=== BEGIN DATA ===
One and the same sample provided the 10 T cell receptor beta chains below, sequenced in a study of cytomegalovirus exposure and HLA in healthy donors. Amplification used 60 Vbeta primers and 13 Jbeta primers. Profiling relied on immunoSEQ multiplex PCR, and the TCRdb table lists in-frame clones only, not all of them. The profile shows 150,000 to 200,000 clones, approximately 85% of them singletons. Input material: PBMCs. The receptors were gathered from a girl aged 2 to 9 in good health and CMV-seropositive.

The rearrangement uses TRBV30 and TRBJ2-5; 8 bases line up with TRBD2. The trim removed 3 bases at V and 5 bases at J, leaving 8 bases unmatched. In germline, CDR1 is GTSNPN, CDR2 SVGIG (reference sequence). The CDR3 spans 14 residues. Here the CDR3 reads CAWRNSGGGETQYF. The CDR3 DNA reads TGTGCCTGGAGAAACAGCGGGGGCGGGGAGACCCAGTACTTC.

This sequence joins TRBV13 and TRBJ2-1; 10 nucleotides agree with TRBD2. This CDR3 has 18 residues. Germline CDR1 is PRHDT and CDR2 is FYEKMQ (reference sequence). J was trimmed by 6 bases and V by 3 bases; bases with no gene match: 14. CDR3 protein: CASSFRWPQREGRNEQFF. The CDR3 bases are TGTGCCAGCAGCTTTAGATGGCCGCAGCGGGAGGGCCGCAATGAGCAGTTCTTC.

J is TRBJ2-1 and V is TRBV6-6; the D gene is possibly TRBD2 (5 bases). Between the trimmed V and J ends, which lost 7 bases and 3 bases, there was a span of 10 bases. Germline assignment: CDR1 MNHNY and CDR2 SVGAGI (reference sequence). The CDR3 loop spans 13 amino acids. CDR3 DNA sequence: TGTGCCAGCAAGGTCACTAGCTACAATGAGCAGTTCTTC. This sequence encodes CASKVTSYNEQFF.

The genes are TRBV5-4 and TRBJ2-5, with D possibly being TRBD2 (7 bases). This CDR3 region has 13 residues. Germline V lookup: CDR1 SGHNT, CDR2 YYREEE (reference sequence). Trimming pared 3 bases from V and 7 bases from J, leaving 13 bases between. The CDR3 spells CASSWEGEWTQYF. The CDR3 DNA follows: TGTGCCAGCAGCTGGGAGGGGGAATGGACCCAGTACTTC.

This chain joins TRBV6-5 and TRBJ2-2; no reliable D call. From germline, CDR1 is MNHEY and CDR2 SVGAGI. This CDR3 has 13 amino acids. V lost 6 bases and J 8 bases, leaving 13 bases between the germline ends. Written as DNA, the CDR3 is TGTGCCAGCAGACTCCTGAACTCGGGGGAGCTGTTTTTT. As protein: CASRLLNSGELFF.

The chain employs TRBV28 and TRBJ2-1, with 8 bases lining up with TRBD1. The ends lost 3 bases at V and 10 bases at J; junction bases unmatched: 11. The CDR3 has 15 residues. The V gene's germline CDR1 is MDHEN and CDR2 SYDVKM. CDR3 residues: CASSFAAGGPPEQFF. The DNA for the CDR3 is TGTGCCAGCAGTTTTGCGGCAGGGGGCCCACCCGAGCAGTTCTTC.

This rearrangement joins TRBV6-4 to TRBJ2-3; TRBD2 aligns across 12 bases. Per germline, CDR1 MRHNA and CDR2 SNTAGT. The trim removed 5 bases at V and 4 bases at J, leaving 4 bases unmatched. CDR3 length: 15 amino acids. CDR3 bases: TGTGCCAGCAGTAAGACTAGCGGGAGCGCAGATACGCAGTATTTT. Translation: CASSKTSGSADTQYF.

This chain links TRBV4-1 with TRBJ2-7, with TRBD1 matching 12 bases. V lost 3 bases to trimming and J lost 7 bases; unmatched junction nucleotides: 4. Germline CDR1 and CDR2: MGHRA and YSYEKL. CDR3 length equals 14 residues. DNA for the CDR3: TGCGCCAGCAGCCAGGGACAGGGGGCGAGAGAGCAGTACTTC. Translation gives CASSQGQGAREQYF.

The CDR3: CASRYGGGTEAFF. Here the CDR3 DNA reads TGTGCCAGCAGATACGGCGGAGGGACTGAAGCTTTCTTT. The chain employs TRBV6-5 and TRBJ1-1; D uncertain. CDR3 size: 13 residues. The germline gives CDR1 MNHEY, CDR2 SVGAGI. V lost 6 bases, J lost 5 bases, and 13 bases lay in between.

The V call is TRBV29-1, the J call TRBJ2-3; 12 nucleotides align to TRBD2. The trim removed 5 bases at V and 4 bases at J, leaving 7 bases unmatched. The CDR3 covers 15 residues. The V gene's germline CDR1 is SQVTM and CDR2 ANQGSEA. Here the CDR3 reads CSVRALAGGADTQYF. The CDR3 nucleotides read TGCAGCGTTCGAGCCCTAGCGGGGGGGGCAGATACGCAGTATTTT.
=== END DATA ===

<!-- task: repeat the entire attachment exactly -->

One and the same sample provided the 10 T cell receptor beta chains below, sequenced in a study of cytomegalovirus exposure and HLA in healthy donors. Amplification used 60 Vbeta primers and 13 Jbeta primers. Profiling relied on immunoSEQ multiplex PCR, and the TCRdb table lists in-frame clones only, not all of them. The profile shows 150,000 to 200,000 clones, approximately 85% of them singletons. Input material: PBMCs. The receptors were gathered from a girl aged 2 to 9 in good health and CMV-seropositive.

The rearrangement uses TRBV30 and TRBJ2-5; 8 bases line up with TRBD2. The trim removed 3 bases at V and 5 bases at J, leaving 8 bases unmatched. In germline, CDR1 is GTSNPN, CDR2 SVGIG (reference sequence). The CDR3 spans 14 residues. Here the CDR3 reads CAWRNSGGGETQYF. The CDR3 DNA reads TGTGCCTGGAGAAACAGCGGGGGCGGGGAGACCCAGTACTTC.

This sequence joins TRBV13 and TRBJ2-1; 10 nucleotides agree with TRBD2. This CDR3 has 18 residues. Germline CDR1 is PRHDT and CDR2 is FYEKMQ (reference sequence). J was trimmed by 6 bases and V by 3 bases; bases with no gene match: 14. CDR3 protein: CASSFRWPQREGRNEQFF. The CDR3 bases are TGTGCCAGCAGCTTTAGATGGCCGCAGCGGGAGGGCCGCAATGAGCAGTTCTTC.

J is TRBJ2-1 and V is TRBV6-6; the D gene is possibly TRBD2 (5 bases). Between the trimmed V and J ends, which lost 7 bases and 3 bases, there was a span of 10 bases. Germline assignment: CDR1 MNHNY and CDR2 SVGAGI (reference sequence). The CDR3 loop spans 13 amino acids. CDR3 DNA sequence: TGTGCCAGCAAGGTCACTAGCTACAATGAGCAGTTCTTC. This sequence encodes CASKVTSYNEQFF.

The genes are TRBV5-4 and TRBJ2-5, with D possibly being TRBD2 (7 bases). This CDR3 region has 13 residues. Germline V lookup: CDR1 SGHNT, CDR2 YYREEE (reference sequence). Trimming pared 3 bases from V and 7 bases from J, leaving 13 bases between. The CDR3 spells CASSWEGEWTQYF. The CDR3 DNA follows: TGTGCCAGCAGCTGGGAGGGGGAATGGACCCAGTACTTC.

This chain joins TRBV6-5 and TRBJ2-2; no reliable D call. From germline, CDR1 is MNHEY and CDR2 SVGAGI. This CDR3 has 13 amino acids. V lost 6 bases and J 8 bases, leaving 13 bases between the germline ends. Written as DNA, the CDR3 is TGTGCCAGCAGACTCCTGAACTCGGGGGAGCTGTTTTTT. As protein: CASRLLNSGELFF.

The chain employs TRBV28 and TRBJ2-1, with 8 bases lining up with TRBD1. The ends lost 3 bases at V and 10 bases at J; junction bases unmatched: 11. The CDR3 has 15 residues. The V gene's germline CDR1 is MDHEN and CDR2 SYDVKM. CDR3 residues: CASSFAAGGPPEQFF. The DNA for the CDR3 is TGTGCCAGCAGTTTTGCGGCAGGGGGCCCACCCGAGCAGTTCTTC.

This rearrangement joins TRBV6-4 to TRBJ2-3; TRBD2 aligns across 12 bases. Per germline, CDR1 MRHNA and CDR2 SNTAGT. The trim removed 5 bases at V and 4 bases at J, leaving 4 bases unmatched. CDR3 length: 15 amino acids. CDR3 bases: TGTGCCAGCAGTAAGACTAGCGGGAGCGCAGATACGCAGTATTTT. Translation: CASSKTSGSADTQYF.

This chain links TRBV4-1 with TRBJ2-7, with TRBD1 matching 12 bases. V lost 3 bases to trimming and J lost 7 bases; unmatched junction nucleotides: 4. Germline CDR1 and CDR2: MGHRA and YSYEKL. CDR3 length equals 14 residues. DNA for the CDR3: TGCGCCAGCAGCCAGGGACAGGGGGCGAGAGAGCAGTACTTC. Translation gives CASSQGQGAREQYF.

The CDR3: CASRYGGGTEAFF. Here the CDR3 DNA reads TGTGCCAGCAGATACGGCGGAGGGACTGAAGCTTTCTTT. The chain employs TRBV6-5 and TRBJ1-1; D uncertain. CDR3 size: 13 residues. The germline gives CDR1 MNHEY, CDR2 SVGAGI. V lost 6 bases, J lost 5 bases, and 13 bases lay in between.

The V call is TRBV29-1, the J call TRBJ2-3; 12 nucleotides align to TRBD2. The trim removed 5 bases at V and 4 bases at J, leaving 7 bases unmatched. The CDR3 covers 15 residues. The V gene's germline CDR1 is SQVTM and CDR2 ANQGSEA. Here the CDR3 reads CSVRALAGGADTQYF. The CDR3 nucleotides read TGCAGCGTTCGAGCCCTAGCGGGGGGGGCAGATACGCAGTATTTT.